• Force employees to wear anti-union buttons or apparel.
  • Grant or promising wage or benefit increases with the intention of reducing support for a union
  • Make libelous statements about the union or its suporters.
  • Make misrepresentations concerning the union organizing campaign.
  • Impose any broad rules outlawing any pro-union conversation or distribution of union literature.
  • Spy on employees by means of eavesdropping, taping, filming, photographing, phone tapping, or tracking attendance at union functions.

Laws Governing the Formation of a Union

If you have questions regarding any of the terms used, visit our Unions Q&A section for explanations and definitions. In addition, you can contact IFPTE at organizing@ifpte.org.

What laws and processes apply in Canada? Canada Icon

Legal Process for Forming a Union:

In Canada, each of the ten provinces has different rules regarding union certification. In addition, workers employed in federally regulated industries follow the Canada Labour Code which sets out distinct labour relations rules regardless of the province in which the business operates.

Two systems exist in Canada for obtaining union certification: Card Check Certification and the Mandatory Secret Ballot Vote Certification. Under both systems, the union must provide evidence through signed membership cards to prove that there is sufficient support for unionization in the workplace.

Card Check Certification applies to the following jurisdictions:

  • Federally regulated industries (air, telecom, transport, etc.)
  • Manitoba
  • Quebec
  • New Brunswick
  • Prince Edward Island

Under Card Check Certification, if a majority of the employees within the bargaining unit sign membership cards then the union will legally be recognized. The threshold to reach a majority varies among the jurisdictions. Manitoba requires 65% signed cards, while New Brunswick calls for 60%. In the case of Quebec, Prince Edward Island and the federal sector, a simple majority of 50%+1 is sufficient for automatic certification. In addition, in the event that these card percentages are not met, there is a lower threshold that can be achieved to trigger a secret ballot vote instead.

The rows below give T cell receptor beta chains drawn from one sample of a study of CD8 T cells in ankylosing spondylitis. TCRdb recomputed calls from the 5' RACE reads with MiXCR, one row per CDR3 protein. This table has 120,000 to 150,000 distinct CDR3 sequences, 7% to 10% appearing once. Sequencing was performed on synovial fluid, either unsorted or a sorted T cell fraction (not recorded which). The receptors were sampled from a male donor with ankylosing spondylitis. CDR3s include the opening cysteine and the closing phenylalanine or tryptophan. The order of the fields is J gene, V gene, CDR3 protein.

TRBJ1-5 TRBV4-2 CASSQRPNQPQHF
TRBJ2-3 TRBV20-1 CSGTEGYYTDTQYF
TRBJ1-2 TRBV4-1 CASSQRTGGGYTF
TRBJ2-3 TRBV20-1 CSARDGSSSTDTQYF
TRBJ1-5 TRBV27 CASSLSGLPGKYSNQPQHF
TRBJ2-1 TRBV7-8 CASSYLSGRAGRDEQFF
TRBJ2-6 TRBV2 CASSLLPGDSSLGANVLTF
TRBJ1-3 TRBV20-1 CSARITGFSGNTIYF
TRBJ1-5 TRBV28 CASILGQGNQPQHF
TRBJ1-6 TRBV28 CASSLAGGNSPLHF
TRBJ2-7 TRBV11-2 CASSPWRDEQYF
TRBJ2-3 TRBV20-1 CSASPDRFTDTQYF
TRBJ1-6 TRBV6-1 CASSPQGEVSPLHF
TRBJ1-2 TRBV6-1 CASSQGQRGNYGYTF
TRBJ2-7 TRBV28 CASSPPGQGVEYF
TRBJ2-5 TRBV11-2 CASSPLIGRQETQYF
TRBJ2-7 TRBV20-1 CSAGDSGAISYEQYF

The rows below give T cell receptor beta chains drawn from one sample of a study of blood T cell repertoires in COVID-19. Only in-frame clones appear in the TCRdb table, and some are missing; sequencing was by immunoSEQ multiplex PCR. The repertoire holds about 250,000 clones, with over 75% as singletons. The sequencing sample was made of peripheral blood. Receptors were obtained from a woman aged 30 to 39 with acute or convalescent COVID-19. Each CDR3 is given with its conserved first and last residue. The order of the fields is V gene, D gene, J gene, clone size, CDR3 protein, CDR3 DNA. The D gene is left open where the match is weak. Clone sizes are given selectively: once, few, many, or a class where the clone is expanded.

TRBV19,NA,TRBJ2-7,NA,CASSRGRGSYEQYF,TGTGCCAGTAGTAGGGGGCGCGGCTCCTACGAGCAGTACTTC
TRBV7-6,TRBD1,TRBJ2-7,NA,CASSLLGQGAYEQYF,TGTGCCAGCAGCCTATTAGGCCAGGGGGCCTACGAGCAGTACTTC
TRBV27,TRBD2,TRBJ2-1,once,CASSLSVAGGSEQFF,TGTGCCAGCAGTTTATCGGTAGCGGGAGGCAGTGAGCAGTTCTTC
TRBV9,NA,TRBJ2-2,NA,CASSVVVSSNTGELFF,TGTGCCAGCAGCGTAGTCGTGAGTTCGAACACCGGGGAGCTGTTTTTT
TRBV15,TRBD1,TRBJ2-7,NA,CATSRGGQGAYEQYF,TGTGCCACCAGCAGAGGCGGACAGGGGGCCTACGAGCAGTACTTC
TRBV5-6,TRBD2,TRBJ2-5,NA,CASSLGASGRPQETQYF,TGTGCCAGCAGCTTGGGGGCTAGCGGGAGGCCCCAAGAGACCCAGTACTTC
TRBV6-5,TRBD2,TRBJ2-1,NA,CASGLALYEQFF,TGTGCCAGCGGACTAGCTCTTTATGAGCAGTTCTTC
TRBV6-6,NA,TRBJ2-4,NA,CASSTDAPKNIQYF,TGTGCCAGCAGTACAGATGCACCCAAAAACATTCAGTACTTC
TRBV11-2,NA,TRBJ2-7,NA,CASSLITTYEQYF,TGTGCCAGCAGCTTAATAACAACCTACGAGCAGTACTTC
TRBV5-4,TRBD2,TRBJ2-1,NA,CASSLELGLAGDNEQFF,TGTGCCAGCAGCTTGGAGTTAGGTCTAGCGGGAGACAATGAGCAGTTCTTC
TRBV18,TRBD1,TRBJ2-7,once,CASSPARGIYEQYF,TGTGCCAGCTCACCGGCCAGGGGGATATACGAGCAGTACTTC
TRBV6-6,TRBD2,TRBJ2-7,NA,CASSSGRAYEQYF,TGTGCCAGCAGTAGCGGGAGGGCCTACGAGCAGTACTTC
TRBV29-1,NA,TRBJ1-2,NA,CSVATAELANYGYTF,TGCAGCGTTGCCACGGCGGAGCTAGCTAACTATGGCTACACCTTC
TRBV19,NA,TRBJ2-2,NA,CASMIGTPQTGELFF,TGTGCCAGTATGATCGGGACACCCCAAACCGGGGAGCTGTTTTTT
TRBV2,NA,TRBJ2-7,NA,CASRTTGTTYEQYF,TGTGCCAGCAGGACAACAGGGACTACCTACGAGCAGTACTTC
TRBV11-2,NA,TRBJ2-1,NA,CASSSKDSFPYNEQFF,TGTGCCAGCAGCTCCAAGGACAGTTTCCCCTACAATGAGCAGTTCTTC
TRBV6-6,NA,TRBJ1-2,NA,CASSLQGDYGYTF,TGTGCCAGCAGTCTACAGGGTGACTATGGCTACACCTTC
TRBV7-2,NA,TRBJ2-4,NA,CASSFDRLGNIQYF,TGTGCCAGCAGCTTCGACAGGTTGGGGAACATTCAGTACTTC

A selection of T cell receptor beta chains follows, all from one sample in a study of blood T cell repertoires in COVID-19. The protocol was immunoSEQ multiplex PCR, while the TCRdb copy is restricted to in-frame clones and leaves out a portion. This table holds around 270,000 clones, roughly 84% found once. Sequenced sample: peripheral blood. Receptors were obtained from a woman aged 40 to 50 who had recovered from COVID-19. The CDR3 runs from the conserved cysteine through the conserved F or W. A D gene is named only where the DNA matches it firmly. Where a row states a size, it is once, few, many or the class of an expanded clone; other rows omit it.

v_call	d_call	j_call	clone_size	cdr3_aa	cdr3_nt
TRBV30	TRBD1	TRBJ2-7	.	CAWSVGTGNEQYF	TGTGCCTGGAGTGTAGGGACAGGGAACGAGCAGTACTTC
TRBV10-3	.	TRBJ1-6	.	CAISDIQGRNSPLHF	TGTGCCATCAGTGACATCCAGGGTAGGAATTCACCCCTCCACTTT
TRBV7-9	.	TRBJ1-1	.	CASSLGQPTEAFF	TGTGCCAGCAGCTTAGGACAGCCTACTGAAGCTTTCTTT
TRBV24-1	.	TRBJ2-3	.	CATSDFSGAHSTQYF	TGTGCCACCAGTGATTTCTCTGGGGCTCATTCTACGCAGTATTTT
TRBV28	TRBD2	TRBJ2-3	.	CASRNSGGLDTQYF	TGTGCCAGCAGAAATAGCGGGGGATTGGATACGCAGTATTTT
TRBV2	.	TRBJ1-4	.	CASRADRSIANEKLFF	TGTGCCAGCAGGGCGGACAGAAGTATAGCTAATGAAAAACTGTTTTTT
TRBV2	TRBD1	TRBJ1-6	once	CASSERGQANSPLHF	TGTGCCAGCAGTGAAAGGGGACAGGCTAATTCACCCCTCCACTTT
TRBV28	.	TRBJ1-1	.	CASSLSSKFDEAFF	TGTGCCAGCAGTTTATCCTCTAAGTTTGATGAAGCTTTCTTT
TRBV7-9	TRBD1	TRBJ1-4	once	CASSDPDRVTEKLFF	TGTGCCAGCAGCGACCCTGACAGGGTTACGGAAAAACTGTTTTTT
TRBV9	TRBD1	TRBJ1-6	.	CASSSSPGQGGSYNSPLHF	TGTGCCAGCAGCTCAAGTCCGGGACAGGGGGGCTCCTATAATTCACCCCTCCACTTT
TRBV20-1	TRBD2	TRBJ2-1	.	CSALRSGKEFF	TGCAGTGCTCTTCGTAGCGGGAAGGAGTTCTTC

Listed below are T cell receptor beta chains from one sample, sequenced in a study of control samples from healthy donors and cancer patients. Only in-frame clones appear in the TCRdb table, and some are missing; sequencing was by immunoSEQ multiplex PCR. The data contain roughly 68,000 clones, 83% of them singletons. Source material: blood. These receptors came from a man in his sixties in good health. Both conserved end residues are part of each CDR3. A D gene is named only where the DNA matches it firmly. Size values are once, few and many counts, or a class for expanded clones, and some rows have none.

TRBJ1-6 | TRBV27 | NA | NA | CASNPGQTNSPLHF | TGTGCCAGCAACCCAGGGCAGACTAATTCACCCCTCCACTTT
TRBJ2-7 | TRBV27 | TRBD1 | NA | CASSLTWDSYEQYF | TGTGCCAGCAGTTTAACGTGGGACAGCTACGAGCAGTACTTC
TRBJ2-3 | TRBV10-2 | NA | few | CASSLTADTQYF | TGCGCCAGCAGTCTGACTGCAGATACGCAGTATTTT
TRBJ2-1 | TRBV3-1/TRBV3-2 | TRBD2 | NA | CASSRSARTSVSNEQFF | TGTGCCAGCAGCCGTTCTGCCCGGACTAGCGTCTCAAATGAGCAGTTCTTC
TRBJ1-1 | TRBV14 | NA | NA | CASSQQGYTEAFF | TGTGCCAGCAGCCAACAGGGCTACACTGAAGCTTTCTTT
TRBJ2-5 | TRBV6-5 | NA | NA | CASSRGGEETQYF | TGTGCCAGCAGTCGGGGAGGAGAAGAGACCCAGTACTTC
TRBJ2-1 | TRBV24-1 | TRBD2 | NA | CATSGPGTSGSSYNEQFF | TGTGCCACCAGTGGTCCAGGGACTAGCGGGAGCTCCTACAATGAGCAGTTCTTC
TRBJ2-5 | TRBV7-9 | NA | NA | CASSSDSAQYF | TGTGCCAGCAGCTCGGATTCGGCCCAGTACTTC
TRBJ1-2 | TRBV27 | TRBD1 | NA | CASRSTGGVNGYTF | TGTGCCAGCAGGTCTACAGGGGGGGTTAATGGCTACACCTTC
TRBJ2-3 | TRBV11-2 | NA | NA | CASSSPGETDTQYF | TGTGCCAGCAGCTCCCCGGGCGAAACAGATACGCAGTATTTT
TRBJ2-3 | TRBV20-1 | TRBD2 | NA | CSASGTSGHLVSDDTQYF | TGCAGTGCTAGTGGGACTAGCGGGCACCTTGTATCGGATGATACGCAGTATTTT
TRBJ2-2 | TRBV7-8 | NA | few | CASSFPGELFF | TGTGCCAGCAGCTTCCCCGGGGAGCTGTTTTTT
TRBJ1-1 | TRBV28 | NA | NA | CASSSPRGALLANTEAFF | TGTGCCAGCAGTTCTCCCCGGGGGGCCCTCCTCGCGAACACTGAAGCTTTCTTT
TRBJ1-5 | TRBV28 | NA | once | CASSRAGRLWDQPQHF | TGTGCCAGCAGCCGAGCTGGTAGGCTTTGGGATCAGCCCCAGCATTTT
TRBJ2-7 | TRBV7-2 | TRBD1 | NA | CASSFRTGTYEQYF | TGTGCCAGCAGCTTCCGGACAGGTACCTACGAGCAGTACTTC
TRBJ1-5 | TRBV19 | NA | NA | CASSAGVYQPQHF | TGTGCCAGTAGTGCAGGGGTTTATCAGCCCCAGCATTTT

Mandatory Secret Ballot Vote Certification jurisdictions:

  • British Columbia
  • Alberta
  • Saskatchewan
  • Ontario
  • Nova Scotia
  • Newfoundland

Under this system, employees supporting union representation must sign membership cards to trigger a Labour Board supervised secret ballot vote. Each province sets its own minimum percentage in order for the vote to take place. The results of the vote must demonstrate that 50% +1 has voted in favour of union representation.

Application Thresholds for Certifications in Canada:

Federal jurisdiction  |  Card Check  |  50% +1, Vote requires 35% cards
British Columbia  |  Secret Ballot  |  45% cards required to trigger vote
Alberta  |  Secret Ballot Vote  |  40% cards required to trigger vote
Saskatchewan  |  Secret Ballot  |  45% cards required to trigger vote
Manitoba   |  Card Check  |   65%, Vote requires 40% cards
Ontario  |  Secret Ballot  |  40% cards required to trigger vote
Quebec  |  Card Check  |   50% +1, Vote requires 35% cards
New Brunswick  |  Card Check  |  60% +1, Vote requires 40% cards
Nova Scotia  |  Secret Ballot  |  40% cards required to trigger vote
Prince Edward Island  |  Card Check  |   50% +1, vote % not specified
Newfoundland-and-Labrador  |  Secret Ballot  |  40% cards required to trigger vote

What laws and processes apply in the U.S.? United State Icon

What’s the legal process to form a union?

Private Sector

In order to form a union at your place of employment, you and your colleagues will need to democratically decide by secret ballot. The National Labor Relations Board (NLRB) and the National Mediation Board (NMB) are the two federal agencies responsible for conducting a union vote and certifying the results within the private sector. To see what sectors these agencies cover, see the following questions and answers below.

To request a union vote, the NLRB requires 30% or more of the employees in a potential bargaining unit to demonstrate their interest in forming a union by signing union authorization cards (i.e., petition), while the NMB requires 50% or more signatures from the employees. IFPTE recommends that at least 60% of your colleagues sign such cards before filing with the NLRB or NMB to ensure there is a majority of interest among your colleagues.